The secret of success is learning how to use pain and pleasure instead of having pain and pleasure use you. If you do that, you’re in control of your life. If you don’t, life controls you.
—Tony Robbins (b.1960) American Self-Help Author, Entrepreneur
The happiness of a man in this life does not consist in the absence, but in the mastery, of his passions.
—Alfred, Lord Tennyson (1809–92) British Poet
Ability is what you’re capable of doing. Motivation determines what you do. I count him braver who overcomes his desires than him who conquers his enemies; the hardest victory is over self.
—Aristotle (384BCE–322BCE) Ancient Greek Philosopher, Scholar
When the fight begins within himself, a man’s worth something.
—Robert Browning (1812–89) English Poet
He that would be superior to external influences must first become superior to his own passions.
—Samuel Johnson (1709–84) British Essayist
Self-respect is the fruit of discipline, the sense of dignity grows with the ability to say no to oneself.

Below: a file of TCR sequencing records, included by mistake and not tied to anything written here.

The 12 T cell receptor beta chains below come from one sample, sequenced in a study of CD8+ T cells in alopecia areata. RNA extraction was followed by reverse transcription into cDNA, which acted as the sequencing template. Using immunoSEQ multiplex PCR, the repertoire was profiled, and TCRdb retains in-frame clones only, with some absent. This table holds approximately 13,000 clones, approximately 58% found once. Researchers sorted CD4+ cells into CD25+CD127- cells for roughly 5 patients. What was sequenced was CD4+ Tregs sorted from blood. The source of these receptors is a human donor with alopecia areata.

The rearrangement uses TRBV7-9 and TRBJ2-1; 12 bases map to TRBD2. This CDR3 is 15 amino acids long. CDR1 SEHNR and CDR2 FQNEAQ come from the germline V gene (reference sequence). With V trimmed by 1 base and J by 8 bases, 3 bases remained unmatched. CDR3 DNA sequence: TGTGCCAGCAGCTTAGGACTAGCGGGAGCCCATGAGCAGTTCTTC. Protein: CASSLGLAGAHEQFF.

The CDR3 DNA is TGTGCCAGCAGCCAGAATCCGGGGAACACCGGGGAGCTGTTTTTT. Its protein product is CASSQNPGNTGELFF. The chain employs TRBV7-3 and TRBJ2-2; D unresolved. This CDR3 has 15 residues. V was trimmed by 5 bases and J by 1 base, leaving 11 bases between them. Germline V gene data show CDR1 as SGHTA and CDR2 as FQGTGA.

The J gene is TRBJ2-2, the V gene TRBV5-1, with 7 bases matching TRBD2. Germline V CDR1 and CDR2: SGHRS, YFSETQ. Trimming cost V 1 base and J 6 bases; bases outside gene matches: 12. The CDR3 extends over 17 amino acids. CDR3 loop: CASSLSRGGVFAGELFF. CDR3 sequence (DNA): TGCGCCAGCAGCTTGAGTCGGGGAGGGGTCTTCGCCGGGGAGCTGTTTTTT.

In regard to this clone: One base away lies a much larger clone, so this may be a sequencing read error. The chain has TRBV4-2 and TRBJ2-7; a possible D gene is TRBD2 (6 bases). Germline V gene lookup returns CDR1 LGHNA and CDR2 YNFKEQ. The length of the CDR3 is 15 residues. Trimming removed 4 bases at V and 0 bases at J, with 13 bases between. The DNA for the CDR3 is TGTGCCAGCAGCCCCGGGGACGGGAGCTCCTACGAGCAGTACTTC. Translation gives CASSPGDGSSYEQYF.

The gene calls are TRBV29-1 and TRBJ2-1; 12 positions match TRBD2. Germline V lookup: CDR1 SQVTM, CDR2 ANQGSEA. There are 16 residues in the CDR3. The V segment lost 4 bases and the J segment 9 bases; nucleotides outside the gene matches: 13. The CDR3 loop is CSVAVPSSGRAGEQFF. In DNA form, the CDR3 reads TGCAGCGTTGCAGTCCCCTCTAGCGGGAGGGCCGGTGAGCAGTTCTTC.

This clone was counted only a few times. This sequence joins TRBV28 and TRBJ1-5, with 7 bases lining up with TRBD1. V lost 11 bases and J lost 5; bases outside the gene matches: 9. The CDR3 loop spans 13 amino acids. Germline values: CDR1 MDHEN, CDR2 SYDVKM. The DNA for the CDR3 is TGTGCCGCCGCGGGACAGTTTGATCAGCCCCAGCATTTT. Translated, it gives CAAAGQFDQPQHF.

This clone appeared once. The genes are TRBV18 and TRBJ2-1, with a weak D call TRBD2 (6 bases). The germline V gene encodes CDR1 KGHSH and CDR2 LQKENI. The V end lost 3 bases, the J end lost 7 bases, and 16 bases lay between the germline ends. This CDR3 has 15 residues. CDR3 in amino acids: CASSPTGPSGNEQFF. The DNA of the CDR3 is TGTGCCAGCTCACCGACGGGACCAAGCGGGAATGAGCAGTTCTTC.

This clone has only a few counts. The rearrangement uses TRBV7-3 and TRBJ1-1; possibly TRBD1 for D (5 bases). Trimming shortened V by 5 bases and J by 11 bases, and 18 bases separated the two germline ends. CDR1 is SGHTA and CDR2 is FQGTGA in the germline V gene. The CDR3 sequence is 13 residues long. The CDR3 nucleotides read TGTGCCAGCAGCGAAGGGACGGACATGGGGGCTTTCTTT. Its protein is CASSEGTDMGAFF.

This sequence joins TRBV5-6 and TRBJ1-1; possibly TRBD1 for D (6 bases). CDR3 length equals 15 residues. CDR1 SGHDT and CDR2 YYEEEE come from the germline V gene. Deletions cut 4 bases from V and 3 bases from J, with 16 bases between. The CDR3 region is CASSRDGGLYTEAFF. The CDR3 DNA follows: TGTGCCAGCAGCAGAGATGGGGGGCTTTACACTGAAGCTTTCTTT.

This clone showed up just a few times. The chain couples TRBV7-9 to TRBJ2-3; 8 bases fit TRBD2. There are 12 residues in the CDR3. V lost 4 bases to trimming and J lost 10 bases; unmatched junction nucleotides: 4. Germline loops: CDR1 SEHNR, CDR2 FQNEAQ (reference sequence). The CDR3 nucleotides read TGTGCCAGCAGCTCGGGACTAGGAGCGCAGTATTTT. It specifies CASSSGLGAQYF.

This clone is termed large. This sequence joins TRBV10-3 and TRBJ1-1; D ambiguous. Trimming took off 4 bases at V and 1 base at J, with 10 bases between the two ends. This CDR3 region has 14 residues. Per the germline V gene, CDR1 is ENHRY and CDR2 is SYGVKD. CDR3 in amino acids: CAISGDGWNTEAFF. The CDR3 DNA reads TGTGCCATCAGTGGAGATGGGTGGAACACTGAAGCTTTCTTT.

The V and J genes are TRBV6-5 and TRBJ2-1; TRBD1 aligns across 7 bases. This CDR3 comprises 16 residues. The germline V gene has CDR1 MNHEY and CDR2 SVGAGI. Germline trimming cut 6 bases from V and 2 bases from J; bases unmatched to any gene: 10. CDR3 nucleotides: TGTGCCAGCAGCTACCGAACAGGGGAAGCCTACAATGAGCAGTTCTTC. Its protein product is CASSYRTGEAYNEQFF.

—Abraham Joshua Heschel (1907–72) American Jewish Rabbi
No one is in control of your happiness but you; therefore, you have the power to change anything about yourself or your life that you want to change.
—Barbara De Angelis (b.1951) American Lecturer, Author, TV Personality, Motivational Speaker
But the bravest man amongst us is afraid of himself. The mutilation of the savage has its tragic survival in the self-denial that mars our lives. We are punished for our refusals. Every impulse that we strive to strangle broods in the mind and poisons us. The body sins once, and has done with its sin, for action is a mode of purification. Nothing remains then but the recollection of a pleasure, or the luxury of a regret. The only way to get rid of a temptation is to yield to it. Resist it, and your soul grows sick with longing for the things it has forbidden to itself, with desire for what its monstrous laws have made monstrous and unlawful. It has been said that the great events of the world take place in the brain. It is in the brain, and the brain only, that the great sins of the world take place also.
—Oscar Wilde (1854–1900) Irish Poet, Playwright